Anchor Ice – What’s it really look like and how does it form?

This section with all of its text, images and videos was created by
Dr. Edward Kempema at the University of Wyoming.

Frazil video

Frazil from the nearshore bottom of Lake Michigan. It’s about 40 cm in diameter (16”)!
Video shows frazil that formed at -4°C (25°F). Why does the water actually warm up? These crystals are growing in real-time.

Not all ice forms on the water surface. In streams, the turbulent flow can allow the water column to supercool to temperatures below the freezing point, allowing ice to grow in the water column. The first ice to appear is frazil (small disks or spicules of ice suspended in the water column). When turbulence transports frazil to the river bed, the frazil may stick to the bed, forming anchor ice.

Frazil and anchor ice are most likely to form on a cold, clear night when the wind is strong, the humidity of the air is low, and the river is at minimum flow, especially if such a night follows a cold, windy, cloudy day.

Dr. Ed Kempema's Underwater Videos
Cobble Transport


This clip shows mm- to cm-sized frazil crystals suspended in the water column of an artificial stream channel with flowing water.


When frazil sticks to the bed it becomes anchor ice. Individual anchor ice crystals can grow to be several cm in size (more than an inch).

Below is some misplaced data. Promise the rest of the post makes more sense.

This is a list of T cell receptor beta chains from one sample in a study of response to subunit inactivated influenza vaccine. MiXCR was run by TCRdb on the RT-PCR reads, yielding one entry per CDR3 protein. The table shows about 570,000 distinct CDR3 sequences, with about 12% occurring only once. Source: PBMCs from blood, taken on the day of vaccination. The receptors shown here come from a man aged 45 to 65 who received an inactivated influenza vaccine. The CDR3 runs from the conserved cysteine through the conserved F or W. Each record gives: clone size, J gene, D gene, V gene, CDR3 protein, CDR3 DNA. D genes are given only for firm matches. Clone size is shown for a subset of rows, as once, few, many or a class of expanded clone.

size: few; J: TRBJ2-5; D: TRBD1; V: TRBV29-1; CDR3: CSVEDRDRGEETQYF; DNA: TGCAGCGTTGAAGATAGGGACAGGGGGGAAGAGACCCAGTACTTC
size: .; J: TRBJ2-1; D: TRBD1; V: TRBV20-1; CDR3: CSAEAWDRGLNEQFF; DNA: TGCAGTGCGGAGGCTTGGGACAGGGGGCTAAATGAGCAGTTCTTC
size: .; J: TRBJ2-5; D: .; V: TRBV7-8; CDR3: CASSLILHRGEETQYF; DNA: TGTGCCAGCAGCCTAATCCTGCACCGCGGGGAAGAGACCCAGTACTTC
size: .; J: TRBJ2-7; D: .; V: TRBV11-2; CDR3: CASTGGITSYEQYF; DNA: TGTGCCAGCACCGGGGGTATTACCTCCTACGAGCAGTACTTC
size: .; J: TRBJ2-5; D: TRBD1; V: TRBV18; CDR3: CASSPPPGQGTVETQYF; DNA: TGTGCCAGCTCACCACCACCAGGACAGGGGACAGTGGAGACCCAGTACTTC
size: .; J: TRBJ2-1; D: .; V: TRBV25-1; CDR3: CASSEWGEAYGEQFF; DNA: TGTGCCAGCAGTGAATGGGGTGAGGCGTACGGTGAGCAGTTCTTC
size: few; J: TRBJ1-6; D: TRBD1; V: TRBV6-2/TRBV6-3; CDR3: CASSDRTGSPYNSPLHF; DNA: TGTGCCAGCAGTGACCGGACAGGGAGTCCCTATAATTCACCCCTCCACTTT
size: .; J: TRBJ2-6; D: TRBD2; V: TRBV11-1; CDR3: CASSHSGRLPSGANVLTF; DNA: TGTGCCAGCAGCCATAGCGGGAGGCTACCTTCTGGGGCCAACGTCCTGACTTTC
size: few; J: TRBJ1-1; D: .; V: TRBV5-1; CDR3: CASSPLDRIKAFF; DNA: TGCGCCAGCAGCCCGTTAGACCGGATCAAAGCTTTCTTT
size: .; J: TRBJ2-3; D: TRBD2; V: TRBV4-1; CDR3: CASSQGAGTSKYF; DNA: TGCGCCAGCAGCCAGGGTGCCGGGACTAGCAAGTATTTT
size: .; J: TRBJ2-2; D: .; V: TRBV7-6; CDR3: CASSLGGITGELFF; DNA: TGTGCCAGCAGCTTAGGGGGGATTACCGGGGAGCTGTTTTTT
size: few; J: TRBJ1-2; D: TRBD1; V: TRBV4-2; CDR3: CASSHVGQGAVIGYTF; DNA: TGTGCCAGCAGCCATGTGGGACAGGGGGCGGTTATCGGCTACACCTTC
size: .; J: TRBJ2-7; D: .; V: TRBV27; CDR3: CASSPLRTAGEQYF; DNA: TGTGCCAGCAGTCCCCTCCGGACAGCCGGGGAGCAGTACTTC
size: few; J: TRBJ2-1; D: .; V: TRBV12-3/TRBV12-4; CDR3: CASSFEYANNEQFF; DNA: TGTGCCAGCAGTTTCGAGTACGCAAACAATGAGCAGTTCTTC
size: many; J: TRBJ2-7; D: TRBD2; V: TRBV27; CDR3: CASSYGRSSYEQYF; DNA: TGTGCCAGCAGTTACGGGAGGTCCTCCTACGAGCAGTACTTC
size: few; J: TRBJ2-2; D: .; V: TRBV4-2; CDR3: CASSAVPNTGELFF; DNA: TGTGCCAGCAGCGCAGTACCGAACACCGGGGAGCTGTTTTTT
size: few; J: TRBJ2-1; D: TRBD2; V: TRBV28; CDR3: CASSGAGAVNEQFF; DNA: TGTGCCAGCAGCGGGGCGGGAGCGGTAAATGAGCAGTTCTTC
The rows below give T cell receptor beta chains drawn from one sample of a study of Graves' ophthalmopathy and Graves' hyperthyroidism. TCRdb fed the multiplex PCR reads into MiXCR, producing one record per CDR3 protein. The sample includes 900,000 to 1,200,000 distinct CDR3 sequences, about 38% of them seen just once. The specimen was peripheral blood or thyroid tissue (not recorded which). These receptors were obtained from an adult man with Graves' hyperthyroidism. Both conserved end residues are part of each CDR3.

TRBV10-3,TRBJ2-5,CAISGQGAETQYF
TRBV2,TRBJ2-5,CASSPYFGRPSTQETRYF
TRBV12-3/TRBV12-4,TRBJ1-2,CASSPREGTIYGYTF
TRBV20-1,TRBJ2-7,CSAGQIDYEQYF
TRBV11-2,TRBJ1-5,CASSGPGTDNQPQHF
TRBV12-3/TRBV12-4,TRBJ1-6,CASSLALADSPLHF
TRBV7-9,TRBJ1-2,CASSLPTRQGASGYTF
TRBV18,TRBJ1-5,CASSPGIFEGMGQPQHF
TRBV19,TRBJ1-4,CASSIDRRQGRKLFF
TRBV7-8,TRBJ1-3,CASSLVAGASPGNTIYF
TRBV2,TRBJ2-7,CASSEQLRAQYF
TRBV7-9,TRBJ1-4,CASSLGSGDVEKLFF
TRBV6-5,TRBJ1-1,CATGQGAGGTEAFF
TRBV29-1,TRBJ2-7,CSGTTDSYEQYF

More globs of the stuff.


More globs of the stuff. As it builds up its buoyancy eventually causes it to float to the surface. But it has to overcome the weight of gravel and even cobbles.


Once anchor ice lifts off the bed it drifts away as rafts carrying sediment, gravel and even cobbles downstream.


Watch out Titanic This clip shows a 6 pound rock being floated downstream and then captured by a giant hand.


Dr. Ed paints some rocks to measure just how far material can be transported by this mechanism.

Dr. Ed Kempema

Many thanks to Dr. Ed Kempema from the U. of Wyoming Geology & Geophysics Dept. for allowing us to use his materials. His hard work has helped us to see and understand a phenomenon that occurs in our streams every year and which can be very important to the ecology of the fish and other aquatic organisms.

We encourage you to visit his website to find out about the technical details and scientific importance of his work.